For the past six months, we have been participating in the Children's Classics Mystery Challenge, a marvelous idea which was initiated and run by Jennifer and Carrie and their friends at the excellent 5 Minutes for Books blog.
In looking back at the books reviewed here as part of that challenge, I find that it was very much like the old rhyme about weddings, in that we offered "something old, something new, something borrowed and something blue."
Something old: my favorite of all the books I read for this challenge would still have to be "The Westing Game," by Ellen Raskin, the winner of the 1979 Newbery Medal for excellence in children's literature. It has gone out of print - and I cry "SHAME" on the publishers, although there seems to be a fair number of used copies available. "The Westing Game" is a book that adults can enjoy every bit as much as the 9-to-12-year-old audience. Of the children's mysteries I read, it is the closest to a traditional mystery for adults, with fair and unbelievably clever clues. I can't imagine why a young reader wouldn't be hooked on mysteries by a book like this.
Something new: for the past two months, I've been talking about this year's award winners, "The Hanging Hill," by Chris Grabenstein, which won Malice Domestic's Agatha Award for the best juvenile mystery, and "Closed for the Season," by Mary Downing Hahn, which walked off with the best juvenile Edgar from the Mystery Writers of America. It's good to know that exciting new mysteries for children (and adults) are still being written today, and these books should encourage and entertain kids who may be new to mysteries.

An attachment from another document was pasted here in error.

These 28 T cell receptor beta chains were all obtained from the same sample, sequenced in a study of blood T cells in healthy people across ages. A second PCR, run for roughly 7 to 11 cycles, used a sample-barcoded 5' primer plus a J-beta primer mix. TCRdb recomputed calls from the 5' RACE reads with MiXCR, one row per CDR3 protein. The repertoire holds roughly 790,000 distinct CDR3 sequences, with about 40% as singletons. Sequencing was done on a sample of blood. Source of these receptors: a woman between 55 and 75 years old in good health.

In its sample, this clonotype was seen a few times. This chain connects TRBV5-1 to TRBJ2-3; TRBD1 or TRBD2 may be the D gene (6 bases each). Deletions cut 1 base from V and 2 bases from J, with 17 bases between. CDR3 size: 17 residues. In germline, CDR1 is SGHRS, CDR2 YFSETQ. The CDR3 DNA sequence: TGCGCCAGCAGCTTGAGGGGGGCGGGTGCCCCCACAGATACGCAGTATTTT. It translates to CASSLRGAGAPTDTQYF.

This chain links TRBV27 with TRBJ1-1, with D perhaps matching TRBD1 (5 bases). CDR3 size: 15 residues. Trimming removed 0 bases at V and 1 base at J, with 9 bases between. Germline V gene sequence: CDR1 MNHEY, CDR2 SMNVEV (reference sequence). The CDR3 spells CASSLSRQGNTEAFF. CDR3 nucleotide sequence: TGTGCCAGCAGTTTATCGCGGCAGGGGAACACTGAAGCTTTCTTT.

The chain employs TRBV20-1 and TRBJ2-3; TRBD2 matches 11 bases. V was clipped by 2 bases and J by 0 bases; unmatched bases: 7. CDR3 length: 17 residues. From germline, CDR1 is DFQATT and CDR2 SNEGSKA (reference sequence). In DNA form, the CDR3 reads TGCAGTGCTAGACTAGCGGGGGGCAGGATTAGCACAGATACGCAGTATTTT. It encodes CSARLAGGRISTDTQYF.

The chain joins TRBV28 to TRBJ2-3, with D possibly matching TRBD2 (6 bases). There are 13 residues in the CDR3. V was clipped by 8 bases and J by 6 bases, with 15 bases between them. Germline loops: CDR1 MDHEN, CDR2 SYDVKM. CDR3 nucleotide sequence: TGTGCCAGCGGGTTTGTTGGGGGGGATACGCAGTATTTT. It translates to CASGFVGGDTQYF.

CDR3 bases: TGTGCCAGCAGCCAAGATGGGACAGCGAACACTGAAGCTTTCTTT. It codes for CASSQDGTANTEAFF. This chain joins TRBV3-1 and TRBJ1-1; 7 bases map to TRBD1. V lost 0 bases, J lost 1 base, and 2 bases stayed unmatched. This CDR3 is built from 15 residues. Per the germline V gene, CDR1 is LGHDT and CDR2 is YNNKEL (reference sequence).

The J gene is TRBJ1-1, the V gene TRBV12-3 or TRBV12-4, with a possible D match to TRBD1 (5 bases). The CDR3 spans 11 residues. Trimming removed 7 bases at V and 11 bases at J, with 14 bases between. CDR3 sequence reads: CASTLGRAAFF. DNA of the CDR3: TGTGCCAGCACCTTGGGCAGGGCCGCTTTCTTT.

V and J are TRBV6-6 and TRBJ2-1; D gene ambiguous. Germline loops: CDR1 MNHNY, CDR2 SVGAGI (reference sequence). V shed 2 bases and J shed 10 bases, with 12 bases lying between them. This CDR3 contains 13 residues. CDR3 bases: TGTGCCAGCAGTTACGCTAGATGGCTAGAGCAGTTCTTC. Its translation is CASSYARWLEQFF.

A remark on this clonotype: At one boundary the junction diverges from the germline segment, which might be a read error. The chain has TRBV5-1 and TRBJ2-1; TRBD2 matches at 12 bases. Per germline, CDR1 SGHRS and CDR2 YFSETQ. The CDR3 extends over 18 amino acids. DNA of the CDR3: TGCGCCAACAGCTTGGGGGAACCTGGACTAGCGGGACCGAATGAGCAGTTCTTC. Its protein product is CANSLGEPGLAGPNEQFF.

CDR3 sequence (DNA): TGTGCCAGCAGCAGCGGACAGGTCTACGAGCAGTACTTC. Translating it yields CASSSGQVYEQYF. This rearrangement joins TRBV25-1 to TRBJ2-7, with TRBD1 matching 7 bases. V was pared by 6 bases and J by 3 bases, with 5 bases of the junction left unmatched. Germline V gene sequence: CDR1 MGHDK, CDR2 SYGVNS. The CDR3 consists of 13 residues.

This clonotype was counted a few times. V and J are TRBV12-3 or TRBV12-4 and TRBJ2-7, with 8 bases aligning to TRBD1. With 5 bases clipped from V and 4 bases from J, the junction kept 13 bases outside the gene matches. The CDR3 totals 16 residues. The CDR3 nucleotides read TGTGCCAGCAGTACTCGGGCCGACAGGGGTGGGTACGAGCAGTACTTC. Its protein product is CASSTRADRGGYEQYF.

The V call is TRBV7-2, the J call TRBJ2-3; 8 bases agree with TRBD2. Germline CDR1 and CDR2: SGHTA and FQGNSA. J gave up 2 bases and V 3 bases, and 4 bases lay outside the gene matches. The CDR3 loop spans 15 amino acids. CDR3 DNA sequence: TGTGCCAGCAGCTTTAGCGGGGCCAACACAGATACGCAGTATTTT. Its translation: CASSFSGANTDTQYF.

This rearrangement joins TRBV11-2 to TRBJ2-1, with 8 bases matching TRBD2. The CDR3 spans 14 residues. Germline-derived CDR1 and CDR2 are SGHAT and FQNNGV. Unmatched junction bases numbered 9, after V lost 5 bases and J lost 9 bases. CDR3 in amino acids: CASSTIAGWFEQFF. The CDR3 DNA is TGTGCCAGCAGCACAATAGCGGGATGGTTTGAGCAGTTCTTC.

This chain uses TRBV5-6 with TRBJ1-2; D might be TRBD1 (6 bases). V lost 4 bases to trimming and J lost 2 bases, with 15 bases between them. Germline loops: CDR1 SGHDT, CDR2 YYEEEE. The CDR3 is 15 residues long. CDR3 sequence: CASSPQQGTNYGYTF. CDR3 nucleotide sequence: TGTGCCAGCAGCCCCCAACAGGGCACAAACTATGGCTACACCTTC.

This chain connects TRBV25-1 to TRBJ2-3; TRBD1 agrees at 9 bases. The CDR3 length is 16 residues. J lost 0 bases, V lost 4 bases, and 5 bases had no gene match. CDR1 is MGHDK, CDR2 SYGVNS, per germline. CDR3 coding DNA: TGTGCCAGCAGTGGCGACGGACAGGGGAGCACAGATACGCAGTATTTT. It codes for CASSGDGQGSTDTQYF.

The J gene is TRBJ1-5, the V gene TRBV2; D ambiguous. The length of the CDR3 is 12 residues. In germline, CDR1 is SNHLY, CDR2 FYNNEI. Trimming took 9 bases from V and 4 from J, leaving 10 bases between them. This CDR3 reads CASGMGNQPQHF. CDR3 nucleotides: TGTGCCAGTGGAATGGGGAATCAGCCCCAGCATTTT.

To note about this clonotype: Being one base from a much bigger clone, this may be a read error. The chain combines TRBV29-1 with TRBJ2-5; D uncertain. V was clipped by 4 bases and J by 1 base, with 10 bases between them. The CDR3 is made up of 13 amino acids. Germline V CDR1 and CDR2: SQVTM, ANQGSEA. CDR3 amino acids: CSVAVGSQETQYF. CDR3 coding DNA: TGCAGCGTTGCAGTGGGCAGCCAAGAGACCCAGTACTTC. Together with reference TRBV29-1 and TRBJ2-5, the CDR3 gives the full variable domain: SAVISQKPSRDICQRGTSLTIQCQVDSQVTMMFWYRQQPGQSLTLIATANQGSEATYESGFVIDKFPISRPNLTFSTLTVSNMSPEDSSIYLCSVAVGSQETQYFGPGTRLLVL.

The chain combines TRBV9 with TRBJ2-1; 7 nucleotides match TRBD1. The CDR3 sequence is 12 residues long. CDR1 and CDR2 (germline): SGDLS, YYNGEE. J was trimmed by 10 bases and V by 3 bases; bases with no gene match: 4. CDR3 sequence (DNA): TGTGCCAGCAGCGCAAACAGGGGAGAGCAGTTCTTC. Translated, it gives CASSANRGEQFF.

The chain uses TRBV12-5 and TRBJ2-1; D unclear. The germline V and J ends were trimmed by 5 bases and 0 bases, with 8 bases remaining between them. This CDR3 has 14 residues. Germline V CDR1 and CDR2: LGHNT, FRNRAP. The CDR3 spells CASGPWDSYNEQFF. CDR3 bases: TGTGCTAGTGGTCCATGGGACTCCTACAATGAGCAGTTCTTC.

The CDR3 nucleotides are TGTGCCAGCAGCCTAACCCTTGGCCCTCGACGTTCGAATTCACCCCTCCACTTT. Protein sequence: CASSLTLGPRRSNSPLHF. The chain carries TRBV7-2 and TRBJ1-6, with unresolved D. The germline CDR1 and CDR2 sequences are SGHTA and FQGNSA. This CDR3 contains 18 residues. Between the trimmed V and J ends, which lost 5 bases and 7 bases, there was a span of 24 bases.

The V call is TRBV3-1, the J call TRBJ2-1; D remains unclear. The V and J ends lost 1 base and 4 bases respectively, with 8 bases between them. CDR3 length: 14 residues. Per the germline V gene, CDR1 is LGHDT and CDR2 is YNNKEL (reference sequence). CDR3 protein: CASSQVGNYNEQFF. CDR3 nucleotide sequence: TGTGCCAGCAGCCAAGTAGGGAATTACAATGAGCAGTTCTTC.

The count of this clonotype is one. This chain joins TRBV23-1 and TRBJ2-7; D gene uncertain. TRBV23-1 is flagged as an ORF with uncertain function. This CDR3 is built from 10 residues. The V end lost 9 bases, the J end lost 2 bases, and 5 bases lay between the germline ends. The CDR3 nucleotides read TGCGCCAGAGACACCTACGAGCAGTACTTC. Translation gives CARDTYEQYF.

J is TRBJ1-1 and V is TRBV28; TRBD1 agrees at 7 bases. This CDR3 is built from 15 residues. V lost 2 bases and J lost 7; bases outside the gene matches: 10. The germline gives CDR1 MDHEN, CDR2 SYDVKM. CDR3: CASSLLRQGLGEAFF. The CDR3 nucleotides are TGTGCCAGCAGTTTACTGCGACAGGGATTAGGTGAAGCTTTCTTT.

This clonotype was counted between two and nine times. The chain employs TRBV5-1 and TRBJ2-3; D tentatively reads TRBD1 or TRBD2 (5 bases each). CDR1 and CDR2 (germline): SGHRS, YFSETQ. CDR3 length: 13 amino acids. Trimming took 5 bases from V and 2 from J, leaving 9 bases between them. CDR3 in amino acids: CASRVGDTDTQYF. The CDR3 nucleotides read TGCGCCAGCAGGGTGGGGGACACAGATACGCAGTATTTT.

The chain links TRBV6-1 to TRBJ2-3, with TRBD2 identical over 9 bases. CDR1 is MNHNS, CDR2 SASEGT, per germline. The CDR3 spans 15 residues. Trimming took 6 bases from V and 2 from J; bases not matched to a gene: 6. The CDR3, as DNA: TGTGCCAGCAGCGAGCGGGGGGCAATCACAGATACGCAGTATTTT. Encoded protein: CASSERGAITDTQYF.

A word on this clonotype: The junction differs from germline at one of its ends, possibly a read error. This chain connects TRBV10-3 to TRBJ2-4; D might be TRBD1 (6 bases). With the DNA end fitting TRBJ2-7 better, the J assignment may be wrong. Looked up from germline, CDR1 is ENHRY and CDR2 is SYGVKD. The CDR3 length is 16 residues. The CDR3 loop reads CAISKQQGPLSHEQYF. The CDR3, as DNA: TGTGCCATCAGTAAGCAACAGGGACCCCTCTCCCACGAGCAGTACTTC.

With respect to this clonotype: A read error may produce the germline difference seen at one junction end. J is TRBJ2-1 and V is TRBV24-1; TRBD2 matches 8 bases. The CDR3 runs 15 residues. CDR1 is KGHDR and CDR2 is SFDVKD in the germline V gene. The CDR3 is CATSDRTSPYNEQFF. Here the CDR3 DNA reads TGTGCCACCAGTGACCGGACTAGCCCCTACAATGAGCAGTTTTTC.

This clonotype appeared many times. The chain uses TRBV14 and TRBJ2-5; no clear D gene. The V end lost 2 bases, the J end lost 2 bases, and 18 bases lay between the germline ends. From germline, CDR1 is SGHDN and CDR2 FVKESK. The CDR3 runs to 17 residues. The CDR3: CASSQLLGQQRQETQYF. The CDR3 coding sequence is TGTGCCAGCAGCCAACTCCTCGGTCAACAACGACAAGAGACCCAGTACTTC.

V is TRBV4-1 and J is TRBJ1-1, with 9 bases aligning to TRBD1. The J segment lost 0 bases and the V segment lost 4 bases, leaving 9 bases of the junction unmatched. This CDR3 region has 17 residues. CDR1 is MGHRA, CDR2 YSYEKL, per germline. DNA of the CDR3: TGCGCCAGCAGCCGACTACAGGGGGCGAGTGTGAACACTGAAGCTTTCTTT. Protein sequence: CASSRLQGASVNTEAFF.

Something borrowed: well, a lot of the books I read for this challenge were borrowed from, and recommended by, my wife, who is a school librarian in a K-to-8 school, and those grades make up a pretty good target range for young readers who would enjoy these books. Her advice, as always, has proven to be invaluable.
Something blue: OK, I couldn't resist, as I really had two that fit, both pretty new: "The Other Side of Blue," by Valerie O. Patterson is a well-written, rather haunting book that combines a mystery with a sort of coming-of-age novel. There's a lot here for teen-agers to like. Also, of course, there was "Chasing Vermeer," by Blue Balliett, a fine art-theft story with a lot of unusual twists and wrinkles.
It has been a fun ride. My thanks again to the folks at 5 Minutes for Books, who came up with this idea and who let me be a part of it. Thanks also to all the other bloggers who participated in the challenge and came up with their own lists of "must-read" mysteries for children.